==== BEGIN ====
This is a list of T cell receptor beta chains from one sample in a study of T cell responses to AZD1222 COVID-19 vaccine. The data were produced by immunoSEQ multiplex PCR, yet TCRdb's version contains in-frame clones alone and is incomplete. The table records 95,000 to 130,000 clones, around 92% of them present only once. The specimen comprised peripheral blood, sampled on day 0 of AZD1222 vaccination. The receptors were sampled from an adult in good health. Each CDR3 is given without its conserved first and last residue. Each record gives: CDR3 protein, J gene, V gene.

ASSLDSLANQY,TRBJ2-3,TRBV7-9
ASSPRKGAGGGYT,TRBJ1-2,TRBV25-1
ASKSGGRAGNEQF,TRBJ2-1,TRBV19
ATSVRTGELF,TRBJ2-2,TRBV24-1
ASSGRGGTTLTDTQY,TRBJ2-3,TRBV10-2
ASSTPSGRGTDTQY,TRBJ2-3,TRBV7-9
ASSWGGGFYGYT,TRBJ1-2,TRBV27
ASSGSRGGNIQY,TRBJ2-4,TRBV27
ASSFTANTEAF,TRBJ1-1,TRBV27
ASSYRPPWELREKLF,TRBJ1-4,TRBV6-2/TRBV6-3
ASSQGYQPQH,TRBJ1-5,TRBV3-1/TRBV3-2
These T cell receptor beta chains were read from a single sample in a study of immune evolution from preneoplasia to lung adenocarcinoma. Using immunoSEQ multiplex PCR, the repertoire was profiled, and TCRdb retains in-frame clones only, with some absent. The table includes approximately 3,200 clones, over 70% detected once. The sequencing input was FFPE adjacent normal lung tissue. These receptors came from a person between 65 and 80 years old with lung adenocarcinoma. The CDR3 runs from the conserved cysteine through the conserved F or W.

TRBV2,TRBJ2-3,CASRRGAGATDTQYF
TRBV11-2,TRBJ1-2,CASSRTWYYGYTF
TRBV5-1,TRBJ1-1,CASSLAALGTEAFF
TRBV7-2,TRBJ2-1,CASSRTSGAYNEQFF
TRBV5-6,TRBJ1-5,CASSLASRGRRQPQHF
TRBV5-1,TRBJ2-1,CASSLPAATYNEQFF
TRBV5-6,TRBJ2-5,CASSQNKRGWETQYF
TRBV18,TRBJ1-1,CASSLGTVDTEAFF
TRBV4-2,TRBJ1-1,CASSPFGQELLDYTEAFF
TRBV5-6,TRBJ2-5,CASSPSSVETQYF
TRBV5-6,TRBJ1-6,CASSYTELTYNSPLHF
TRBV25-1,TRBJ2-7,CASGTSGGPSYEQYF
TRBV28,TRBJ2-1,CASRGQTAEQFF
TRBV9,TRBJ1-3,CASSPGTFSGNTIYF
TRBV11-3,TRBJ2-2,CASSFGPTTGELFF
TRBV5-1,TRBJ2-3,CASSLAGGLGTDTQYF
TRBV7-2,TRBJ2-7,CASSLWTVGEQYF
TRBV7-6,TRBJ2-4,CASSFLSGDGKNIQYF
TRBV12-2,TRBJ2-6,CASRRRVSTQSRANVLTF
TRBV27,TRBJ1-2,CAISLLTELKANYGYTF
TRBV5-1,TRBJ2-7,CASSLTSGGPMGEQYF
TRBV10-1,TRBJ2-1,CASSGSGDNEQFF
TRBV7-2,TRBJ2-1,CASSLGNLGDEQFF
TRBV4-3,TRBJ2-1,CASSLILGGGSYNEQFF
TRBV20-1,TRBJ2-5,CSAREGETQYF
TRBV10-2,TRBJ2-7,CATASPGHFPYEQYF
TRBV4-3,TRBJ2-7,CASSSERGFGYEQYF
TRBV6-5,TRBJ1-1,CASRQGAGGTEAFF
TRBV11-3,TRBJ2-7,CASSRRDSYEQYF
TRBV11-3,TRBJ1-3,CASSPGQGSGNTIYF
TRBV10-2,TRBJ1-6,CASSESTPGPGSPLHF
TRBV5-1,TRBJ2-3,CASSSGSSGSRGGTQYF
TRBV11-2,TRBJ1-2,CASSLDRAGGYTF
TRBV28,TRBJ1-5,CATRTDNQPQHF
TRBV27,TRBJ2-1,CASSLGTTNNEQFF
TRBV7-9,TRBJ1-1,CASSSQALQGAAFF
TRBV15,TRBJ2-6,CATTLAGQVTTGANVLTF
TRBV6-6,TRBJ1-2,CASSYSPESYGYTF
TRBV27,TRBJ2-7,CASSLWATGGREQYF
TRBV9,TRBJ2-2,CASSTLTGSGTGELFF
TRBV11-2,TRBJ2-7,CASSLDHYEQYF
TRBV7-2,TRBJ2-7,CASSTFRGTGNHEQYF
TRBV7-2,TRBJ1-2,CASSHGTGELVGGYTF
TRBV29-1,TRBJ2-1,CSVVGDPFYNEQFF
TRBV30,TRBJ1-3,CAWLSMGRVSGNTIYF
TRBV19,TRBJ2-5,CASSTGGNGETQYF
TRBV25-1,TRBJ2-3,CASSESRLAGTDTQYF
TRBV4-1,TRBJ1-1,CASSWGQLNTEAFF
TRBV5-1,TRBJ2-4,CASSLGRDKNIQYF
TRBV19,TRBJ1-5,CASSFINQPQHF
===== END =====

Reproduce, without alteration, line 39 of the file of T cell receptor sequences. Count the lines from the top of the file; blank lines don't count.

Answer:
TRBV10-2,TRBJ2-7,CATASPGHFPYEQYF